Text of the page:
Tool Review: Diamond Matrix Polishing Pad Set

Craft & Design
Tool Review: Diamond Matrix Polishing Pad Set


Last spring I got it in my head to make a concrete bowl with broken bottle glass aggregate. I had a bunch of blue and green glass bottles on-hand, and broke these up by submerging them in a big galvanized washtub and bashing them with a fence-post driver. I had a book with a broken-glass concrete recipe, and I mixed up a small batch and pressed it between two stainless-steel mixing bowls. I set the stacked bowls in a corner of the porch, covered them with a soaking-wet towel, covered that with a plastic garbage bag to hold in the moisture, and weighted everything down with a pair of cobblestones.  Here’s what the cast form looked like when I knocked it out of the mold a week later…

At this point, the instructions in the book I was working from advised the reader to “sand or grind the surface to expose the glass.”

I had no idea what I was in for.

I tried every kind of sandpaper in the toolbox, to nil effect: scrubbing a quarter-sized area for half an hour wouldn’t even begin to expose the glass aggregate beneath.  I bought some flap-wheel abrasive disks at the big orange store and mounted them on my heirloom Sears Craftsman auto-body grinder, and didn’t fare much better.  I tried sanding wet and sanding dry.   I even experimented with acid-etching.  The more aggressive carbide and diamond polishing media available from the local hardware outlets was all intended for use on floors.  It was rigid and flat and wouldn’t work on a curved surface without grinding facets all over it.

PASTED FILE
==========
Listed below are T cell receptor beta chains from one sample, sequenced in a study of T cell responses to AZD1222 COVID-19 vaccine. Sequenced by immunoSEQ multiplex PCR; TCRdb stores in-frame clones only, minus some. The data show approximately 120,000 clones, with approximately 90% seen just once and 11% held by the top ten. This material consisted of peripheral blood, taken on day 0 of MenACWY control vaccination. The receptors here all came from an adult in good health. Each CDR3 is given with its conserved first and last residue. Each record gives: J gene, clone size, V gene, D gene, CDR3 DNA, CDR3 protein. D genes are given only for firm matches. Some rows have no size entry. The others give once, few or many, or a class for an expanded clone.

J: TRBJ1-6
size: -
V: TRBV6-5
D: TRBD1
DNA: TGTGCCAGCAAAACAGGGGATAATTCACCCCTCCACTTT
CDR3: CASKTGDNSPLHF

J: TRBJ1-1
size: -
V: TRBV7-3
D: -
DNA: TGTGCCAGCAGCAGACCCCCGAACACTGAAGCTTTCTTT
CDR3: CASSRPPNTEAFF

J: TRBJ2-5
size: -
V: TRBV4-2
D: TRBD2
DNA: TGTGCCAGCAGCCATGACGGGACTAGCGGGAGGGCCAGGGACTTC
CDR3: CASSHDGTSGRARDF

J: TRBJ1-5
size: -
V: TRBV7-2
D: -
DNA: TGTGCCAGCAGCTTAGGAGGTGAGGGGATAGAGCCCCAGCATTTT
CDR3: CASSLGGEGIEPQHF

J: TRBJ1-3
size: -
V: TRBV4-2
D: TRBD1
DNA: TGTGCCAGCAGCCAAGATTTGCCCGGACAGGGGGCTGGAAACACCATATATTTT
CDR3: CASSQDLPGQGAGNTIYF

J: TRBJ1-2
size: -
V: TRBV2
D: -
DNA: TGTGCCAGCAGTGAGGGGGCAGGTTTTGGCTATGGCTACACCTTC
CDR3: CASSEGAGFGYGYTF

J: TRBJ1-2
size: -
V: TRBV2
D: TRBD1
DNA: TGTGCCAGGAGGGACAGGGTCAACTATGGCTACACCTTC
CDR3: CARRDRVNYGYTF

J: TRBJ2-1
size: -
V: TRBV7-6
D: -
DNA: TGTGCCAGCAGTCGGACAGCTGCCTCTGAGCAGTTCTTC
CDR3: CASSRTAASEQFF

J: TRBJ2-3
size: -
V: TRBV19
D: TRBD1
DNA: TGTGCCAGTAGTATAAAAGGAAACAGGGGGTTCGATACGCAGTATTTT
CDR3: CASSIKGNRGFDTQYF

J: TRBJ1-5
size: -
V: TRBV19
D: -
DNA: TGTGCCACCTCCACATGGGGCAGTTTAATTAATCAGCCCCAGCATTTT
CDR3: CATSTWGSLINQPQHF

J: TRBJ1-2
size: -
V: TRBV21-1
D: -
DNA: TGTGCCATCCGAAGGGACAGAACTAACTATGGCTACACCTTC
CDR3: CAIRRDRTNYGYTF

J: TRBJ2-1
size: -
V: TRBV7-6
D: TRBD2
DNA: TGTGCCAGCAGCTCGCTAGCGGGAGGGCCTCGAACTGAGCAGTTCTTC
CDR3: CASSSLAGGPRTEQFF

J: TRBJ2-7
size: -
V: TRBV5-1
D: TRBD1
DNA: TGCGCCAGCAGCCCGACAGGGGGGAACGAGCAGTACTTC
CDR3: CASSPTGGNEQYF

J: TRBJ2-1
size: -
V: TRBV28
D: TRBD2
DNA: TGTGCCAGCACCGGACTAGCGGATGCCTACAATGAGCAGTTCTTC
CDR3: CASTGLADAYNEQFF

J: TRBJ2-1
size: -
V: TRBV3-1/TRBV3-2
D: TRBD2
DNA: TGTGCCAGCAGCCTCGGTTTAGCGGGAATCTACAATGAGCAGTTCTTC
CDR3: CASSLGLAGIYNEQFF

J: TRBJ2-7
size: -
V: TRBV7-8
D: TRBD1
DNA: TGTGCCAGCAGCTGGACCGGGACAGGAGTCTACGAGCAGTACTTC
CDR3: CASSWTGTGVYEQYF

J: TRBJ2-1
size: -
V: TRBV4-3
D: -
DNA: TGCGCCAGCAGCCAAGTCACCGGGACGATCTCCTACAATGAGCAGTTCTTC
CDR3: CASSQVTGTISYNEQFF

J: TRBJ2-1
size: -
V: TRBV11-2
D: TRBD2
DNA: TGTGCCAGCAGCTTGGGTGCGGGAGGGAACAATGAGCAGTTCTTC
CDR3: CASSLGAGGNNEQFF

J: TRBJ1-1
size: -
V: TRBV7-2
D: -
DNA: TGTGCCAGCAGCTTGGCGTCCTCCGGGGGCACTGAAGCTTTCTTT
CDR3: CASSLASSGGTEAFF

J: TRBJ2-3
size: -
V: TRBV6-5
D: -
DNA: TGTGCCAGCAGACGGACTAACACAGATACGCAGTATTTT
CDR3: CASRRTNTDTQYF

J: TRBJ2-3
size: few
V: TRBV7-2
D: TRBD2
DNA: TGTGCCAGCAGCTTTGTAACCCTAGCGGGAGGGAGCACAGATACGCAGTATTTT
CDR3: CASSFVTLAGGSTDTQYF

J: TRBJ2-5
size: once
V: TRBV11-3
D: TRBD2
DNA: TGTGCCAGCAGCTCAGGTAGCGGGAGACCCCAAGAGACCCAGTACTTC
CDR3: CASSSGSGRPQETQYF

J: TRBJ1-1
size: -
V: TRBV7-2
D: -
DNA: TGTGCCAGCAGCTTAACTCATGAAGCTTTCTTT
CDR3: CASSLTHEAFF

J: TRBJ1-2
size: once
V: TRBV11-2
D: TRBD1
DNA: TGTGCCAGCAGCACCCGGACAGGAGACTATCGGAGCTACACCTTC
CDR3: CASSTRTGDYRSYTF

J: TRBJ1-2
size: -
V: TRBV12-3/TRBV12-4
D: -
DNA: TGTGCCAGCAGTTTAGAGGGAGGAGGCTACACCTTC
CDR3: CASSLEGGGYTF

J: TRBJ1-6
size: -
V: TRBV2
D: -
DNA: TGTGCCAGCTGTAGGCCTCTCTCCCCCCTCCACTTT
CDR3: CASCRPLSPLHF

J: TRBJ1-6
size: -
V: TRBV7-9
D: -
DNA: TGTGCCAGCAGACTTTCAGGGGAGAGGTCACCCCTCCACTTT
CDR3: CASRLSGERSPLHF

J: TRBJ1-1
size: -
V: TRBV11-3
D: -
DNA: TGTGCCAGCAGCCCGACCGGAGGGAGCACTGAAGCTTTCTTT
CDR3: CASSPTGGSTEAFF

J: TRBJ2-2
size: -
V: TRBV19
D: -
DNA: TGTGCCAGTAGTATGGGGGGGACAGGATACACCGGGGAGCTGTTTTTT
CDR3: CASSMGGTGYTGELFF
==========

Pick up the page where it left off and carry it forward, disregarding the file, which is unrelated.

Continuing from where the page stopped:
I found this set of eight “soft” polishing pads on Amazon for $50, and took a chance. The business side of each 4″ diameter pad consists of a polymer honeycomb that looks sort of like the bottom of a sneaker. The elastomer, whatever it may be, has industrial diamond grit embedded inside. In use, the matrix slowly wears away, exposing fresh grit. The back of each pad is covered with “loop” Velcro and marked with silver numbers indicating the pad’s grit size. The Velcro is also color-coded in case the numerals wear off, which hasn’t happened to mine yet. But it’s a nice detail, anyway.

The set also includes a medium-hard rubber pad holderwith black “hook” Velcro on one side and a 5/8-11 threaded brass insert. That’s a standard grinder arbor thread and it fit my old Model 315 perfectly.